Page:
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Julia Kryshevich

Art Vocabulary: Discover the Art World from A to Z

If you started feeling like missing our column, here we are to proceed it. The letter T directly relates to ART (being its final character). Take it or leave it, T is the second most popular letter in the English alphabet (around 9,000 English words, including it), so get ready to meet new arT definiTions! 

Raymond Georges Yves Tanguy (January 5, 1900 – January 15, 1955)
Born in the French-American family of a retired navy captain in Paris, Yves Tanguy was introduced to the world of arts through his friend, writer Jacques Prévert. Before joining the Surrealist group in 1925, young Yves did some sketching in cafes along with trying different jobs. The Surrealist group was led by the famous André Breton — the emerging artists (Tanguy among them) quickly developed the movement, shocking the public by numerous bizarre exhibitions. However, it wasn’t plain and easy from the start — one of the early screenings of Buñuel and Dali's L'Age d'Or was sabotaged by some radicals who broke into the lobby of the cinema where the premiere was held and destroyed the works by Tanguy, Man Ray, Juan Miró and their fellows. But the surrealists were filled with determination to spread their art — and Yves Tanguy was a faithful member of the movement. Married twice, having had a love affair with the famous art dealer Peggy Guggenheim, finally receiving U.S. Citizenship in 1948, the artist never gave up surrealistic painting (at least, for a long period). Someone new to the world of art would say Tanguy’s paintings are as surrealistic as Dali’s artworks are, but there is a great difference between them. Having seen Giorgio de Chirico works in 1923, Yves Tanguy stayed inspired by the artistic manner of the former for the rest of his life. For this reason, Tanguy’s paintings have less to do with reality (so dreamlike and imaginary they look) than other surrealists’ works do. 

Tachisme 
The name of the movement derived from the French word ‘tache’ which means a stain. Tachisme was popular in the 40s and the 50s as a part of the larger Art Informel movement that praised a free usually gestural form of the artist's expression, based on intuitive feeling. Whereas Art Informel was highly influenced by the surrealist doctrine of automatism and thus proclaimed the absence of any concept in a painting, Tachisme was more about a relaxed art procedure, considered to be a mere improvisation. Ideologically close to American abstract art, Tachisme wasn’t that radical and desperate, but it still remained a reaction to cubism and geometrical forms of abstraction. Curious that the name tachisme was officially coined by the French critics Charles Estienne and Pierre Guéguen in 1951, though the word had been used earlier to express impressionist and fauve techniques.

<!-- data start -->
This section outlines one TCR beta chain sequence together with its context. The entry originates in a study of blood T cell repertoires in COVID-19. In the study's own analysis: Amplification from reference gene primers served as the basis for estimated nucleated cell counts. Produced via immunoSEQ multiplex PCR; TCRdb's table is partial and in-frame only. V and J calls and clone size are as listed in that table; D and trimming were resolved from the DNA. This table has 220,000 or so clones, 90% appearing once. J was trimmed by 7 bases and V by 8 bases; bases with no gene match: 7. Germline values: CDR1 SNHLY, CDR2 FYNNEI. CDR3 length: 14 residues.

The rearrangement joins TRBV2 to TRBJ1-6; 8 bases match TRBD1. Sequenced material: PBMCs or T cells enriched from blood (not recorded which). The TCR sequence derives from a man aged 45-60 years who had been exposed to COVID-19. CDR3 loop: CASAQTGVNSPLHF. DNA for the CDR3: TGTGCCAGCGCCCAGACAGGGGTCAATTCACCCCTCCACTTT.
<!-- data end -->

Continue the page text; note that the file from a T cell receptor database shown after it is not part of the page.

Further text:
Tropicalia
A Brazilian artistic movement that hardly lasted for a year, but left a significant mark both in the cultural and political life of the country. Finding its expression in different art forms such as film, theatre and poetry, Tropicalia movement is best known for its music part on the world scale. Marked by the so-called art installation of the famous Brazilian artist Helio Oiticica (1967), Tropicalia swept the everyday life of the citizens coming as an outcry against the severe governmental regime. Tropicalists identified the movement as a field for reflection on social history, getting to the roots of the national culture, then reconsidering the heritage in the terms of reality. Such bright Tropicalia representatives as band Os Mutantes, music artist Gilbert Gill, singer Gal Costa, songwriter Tom Ze and many others, mixed traditional Brazilian bossa nova and Portuguese fado with commonly popular psychedelic pop and rock music, coming up with some authentic compositions. To confront the repressing power of the authorities, Tropicalia activists referred to Manifesto Antropófago written by the Brazilian modernist poet Oswald de Andrade in 1928. Manifesto promoted the idea of Brazil ‘cannibalizing’ other cultures, thus not giving in  European postcolonial cultural domination, which tropicalists willingly implemented into their practices. However, the increasing artistic activity of the movement caused the expanding of their political position (which was becoming more radical) — that couldn’t have been left disregarded by the powers. Tropicalia shows were finally forbidden to be performed in public in 1968, many members were exiled from Brazil. However, the impact Tropicalia had on life and mind of people (let alone, the history of music) can’t be overstated.